The more information you provide up front, the fewer questions you’ll have to answer. You’ll also likely save time on the number of revisions you’ll need to finalize the appeal.
A deadline and timeline
Once you know who you’re talking to and what you’re sending to them, you need to communicate the timeline for this fundraising campaign.
There are several dates to pay attention to:
- When the project starts
- When the deliverables need to be finalized
- When you want to send this content to your supporters
You may also want to share the last time you communicated to this group of donors and what you talked to them about. Again, context is everything. You want to make sure you’re sending the right message to the right person at the right time. The more information you provide, the better able your team or consultant will be able to produce an effective appeal.
Why you’re sending this appeal
As we mentioned above, the more information you can provide, the better. With any project, it always helps to understand the goal and why you’re trying to achieve it.
So, why are you reaching out to the donor? Why now? Why should they give right now as opposed to some date in the future?
This may be a good place to recap for your fundraising writer what your fundraising goal is for the campaign or even for the year. This would be a good place to let your writer know if there’s a matching element that you want to promote to the audience to inspire them to contribute to your nonprofit.
Now that you know the four things you must include, here are a few extra things you can include in this document:
- Background and history of the organization. Write out why your organization was started. You may also want to include some major milestones and some of your biggest accomplishments.
- What makes your organization unique. What do you do that no other organization does? Having this information can do wonders for a freelancer as it gives them a real glimpse into your organization.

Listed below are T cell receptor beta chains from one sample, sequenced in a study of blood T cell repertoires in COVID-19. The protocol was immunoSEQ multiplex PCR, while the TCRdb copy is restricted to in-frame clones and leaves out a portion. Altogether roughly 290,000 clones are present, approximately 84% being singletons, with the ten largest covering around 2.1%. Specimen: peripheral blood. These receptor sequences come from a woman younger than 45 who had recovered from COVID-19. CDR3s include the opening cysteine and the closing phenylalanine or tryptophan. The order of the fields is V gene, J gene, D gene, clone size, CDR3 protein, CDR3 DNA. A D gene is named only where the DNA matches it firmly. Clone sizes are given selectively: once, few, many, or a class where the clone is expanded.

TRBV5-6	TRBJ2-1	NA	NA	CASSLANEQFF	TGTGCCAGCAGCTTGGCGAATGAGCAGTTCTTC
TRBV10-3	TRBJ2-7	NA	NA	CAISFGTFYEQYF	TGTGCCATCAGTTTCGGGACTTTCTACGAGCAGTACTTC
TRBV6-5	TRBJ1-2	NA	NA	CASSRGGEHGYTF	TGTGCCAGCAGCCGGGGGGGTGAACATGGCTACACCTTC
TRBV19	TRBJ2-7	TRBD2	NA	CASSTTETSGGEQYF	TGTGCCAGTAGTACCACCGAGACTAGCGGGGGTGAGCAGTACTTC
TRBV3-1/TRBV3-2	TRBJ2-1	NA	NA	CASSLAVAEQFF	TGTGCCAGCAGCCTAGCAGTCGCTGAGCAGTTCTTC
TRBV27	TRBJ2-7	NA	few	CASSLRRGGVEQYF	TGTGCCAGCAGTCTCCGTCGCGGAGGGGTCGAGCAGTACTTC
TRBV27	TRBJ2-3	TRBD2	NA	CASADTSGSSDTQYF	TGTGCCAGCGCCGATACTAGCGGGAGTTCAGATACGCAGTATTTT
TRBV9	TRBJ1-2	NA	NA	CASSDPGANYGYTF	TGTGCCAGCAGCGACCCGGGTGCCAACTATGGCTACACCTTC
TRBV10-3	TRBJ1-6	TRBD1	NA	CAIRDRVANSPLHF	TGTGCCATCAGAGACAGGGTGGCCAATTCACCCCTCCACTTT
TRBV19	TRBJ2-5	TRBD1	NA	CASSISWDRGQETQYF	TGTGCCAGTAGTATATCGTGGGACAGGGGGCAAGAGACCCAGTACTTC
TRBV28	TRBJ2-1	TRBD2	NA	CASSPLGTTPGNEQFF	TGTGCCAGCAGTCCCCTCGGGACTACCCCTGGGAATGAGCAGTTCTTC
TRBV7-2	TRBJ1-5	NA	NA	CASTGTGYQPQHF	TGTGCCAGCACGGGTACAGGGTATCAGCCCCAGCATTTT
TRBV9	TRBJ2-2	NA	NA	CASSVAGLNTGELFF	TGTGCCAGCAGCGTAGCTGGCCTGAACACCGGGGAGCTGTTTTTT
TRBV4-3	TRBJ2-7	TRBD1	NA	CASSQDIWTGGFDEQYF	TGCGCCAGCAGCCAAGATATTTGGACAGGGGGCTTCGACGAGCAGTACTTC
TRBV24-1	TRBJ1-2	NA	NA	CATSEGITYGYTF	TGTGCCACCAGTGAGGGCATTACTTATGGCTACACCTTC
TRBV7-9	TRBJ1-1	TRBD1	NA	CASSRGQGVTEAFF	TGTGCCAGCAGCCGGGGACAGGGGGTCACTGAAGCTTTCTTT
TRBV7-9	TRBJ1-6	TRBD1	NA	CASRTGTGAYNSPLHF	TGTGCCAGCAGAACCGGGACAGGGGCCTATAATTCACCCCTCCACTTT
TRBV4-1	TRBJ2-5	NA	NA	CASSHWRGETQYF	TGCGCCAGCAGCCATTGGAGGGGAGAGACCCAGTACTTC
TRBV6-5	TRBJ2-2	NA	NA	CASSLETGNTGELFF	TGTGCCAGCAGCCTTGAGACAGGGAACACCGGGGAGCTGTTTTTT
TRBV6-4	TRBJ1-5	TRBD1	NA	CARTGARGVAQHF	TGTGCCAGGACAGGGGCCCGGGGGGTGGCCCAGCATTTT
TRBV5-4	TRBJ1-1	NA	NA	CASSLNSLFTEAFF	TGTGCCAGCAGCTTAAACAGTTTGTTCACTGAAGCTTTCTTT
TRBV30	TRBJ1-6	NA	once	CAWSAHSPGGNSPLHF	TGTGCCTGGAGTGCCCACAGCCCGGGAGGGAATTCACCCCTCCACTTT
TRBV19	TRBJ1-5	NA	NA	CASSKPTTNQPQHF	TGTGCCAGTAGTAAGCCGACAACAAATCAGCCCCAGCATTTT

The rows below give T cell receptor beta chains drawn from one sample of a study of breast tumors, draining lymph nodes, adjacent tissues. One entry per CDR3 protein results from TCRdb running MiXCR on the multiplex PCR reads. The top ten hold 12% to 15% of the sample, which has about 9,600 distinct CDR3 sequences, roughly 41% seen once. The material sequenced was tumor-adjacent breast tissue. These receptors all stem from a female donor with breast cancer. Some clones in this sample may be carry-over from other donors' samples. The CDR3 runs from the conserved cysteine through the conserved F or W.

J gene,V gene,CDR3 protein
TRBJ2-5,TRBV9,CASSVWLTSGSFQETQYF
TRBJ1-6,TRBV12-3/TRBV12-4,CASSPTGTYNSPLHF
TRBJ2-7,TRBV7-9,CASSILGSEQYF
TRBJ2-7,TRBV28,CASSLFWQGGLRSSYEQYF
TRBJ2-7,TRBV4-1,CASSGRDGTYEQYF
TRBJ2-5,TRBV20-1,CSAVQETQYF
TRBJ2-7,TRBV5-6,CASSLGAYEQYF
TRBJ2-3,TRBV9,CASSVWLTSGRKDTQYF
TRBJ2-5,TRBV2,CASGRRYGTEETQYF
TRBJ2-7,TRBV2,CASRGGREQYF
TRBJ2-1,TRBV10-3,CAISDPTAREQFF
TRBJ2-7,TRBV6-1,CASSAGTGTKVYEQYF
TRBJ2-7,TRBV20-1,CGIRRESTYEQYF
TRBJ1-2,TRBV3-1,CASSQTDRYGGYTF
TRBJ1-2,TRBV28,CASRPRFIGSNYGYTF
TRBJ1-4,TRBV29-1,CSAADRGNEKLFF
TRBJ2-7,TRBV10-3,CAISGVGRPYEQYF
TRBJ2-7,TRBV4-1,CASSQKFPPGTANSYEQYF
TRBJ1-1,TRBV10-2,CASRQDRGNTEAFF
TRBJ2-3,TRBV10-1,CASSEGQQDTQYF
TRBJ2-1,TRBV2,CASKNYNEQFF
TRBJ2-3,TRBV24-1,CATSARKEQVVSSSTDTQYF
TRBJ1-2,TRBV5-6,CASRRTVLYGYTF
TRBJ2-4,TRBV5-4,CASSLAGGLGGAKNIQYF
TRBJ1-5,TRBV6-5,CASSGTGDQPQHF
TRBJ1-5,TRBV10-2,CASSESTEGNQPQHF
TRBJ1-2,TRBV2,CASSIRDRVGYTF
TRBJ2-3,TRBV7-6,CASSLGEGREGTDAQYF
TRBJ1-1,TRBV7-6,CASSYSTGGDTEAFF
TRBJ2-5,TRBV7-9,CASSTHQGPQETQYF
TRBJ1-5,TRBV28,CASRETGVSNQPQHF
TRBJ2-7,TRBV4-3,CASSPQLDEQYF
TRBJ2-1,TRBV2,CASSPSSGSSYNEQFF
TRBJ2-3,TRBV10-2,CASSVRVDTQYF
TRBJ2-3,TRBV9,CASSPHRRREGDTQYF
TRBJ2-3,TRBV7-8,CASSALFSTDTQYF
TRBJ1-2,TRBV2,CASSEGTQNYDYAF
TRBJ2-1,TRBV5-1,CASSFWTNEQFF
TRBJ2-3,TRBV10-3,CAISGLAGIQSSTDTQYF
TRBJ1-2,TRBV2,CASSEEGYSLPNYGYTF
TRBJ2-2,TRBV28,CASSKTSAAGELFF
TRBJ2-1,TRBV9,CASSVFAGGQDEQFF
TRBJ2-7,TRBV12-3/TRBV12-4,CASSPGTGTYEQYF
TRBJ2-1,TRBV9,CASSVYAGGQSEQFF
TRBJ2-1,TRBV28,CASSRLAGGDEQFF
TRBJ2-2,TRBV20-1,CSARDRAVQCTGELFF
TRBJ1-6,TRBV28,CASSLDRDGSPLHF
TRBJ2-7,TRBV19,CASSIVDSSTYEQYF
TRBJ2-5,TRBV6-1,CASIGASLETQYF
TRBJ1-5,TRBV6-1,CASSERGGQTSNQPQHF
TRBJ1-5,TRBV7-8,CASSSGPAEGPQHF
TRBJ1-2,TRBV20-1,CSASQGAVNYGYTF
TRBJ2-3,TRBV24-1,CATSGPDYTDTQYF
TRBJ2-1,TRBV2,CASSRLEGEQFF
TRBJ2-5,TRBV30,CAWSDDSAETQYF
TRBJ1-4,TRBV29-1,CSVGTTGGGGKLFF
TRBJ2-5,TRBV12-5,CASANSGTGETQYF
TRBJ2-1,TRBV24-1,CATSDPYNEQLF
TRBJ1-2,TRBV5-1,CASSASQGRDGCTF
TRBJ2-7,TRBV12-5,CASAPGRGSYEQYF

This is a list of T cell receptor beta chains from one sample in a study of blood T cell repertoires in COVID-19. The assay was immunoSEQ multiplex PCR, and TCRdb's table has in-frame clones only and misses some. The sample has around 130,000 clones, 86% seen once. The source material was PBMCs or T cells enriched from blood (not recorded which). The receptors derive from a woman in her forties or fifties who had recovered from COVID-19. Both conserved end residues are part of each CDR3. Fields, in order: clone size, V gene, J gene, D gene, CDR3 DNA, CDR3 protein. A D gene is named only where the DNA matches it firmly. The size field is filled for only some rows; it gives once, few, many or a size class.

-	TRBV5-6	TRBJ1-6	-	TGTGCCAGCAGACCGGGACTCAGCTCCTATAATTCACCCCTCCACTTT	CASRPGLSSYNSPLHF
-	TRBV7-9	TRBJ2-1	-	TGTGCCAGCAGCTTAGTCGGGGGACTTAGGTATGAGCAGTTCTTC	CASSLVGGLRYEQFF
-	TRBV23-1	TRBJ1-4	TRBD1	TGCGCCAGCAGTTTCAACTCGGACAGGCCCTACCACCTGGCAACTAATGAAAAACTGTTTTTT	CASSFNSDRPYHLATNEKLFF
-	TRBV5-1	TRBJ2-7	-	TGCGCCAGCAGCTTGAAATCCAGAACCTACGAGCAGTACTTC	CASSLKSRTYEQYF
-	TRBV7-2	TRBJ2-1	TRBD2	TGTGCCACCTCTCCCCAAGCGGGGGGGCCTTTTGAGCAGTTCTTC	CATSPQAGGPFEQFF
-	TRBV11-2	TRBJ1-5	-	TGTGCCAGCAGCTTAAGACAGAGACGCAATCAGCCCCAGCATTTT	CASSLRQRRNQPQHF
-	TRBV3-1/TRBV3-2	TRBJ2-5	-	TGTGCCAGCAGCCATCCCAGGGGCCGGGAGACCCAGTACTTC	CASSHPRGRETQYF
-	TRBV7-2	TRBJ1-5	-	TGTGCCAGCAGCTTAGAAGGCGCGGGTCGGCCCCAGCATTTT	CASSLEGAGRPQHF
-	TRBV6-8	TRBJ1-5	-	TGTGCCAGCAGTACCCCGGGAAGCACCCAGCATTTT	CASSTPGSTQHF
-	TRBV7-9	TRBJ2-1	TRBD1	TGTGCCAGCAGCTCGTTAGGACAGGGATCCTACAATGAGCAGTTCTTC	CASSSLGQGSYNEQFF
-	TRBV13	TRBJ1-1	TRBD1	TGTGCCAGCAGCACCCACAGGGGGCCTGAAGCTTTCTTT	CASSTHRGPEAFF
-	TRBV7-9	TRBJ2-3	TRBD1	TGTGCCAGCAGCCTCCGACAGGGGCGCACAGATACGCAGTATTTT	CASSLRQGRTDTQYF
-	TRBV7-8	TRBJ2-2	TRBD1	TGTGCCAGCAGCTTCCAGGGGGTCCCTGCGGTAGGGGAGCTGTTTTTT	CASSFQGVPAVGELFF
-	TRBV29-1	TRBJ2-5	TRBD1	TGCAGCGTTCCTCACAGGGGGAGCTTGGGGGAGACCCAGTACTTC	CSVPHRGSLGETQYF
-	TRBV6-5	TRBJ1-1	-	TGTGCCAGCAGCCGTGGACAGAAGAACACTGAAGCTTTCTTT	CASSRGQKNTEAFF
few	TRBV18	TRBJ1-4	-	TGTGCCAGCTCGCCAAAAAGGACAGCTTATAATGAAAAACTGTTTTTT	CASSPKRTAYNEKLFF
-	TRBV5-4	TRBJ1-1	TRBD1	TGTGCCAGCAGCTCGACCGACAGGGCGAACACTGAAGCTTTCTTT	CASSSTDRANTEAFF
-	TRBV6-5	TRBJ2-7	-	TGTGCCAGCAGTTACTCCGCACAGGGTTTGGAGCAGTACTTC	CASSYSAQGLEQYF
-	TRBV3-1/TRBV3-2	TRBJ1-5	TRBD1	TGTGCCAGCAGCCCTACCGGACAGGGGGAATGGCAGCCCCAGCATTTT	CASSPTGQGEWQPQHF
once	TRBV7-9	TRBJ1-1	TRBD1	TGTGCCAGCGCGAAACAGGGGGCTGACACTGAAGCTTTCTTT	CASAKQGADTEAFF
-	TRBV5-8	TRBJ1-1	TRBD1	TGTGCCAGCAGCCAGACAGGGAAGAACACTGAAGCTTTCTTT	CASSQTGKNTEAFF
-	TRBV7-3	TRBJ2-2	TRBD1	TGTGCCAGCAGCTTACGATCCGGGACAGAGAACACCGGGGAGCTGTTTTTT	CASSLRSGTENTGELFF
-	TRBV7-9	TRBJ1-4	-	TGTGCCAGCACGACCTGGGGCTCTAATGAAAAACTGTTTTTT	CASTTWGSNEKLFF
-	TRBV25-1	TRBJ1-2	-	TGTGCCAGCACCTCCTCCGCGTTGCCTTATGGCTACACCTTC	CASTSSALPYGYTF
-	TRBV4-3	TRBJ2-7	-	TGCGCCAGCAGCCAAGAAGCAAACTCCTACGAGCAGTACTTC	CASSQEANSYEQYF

If there are any phrases you don’t want the fundraising appeals to include, make sure you include this—as well as any other communications preferences they should know about—in the document.
Over the years, I’ve had the privilege of working alongside some of the best fundraising writers in the country. What I have learned is that too often we assume that a writer either already has or knows the information needed to produce an effective appeal.
The reality is, they can’t read your mind. This is especially true when you hire consultants who aren’t familiar with your organization. Your fundraising writer will appreciate the context, and it will give them valuable insights to help them do an outstanding job communicating with your donors.
Remember: It’s your job to set them up for success. Give them the tools and information they need, and you’ll be on your way to securing more donations.
Schedule a live demo with our partner Bloomerang, and we’ll show you how easy it is to create and automate reports, utilize online and offline fundraising tools, quickly integrate and access all your data, and ultimately create more time to engage your donors.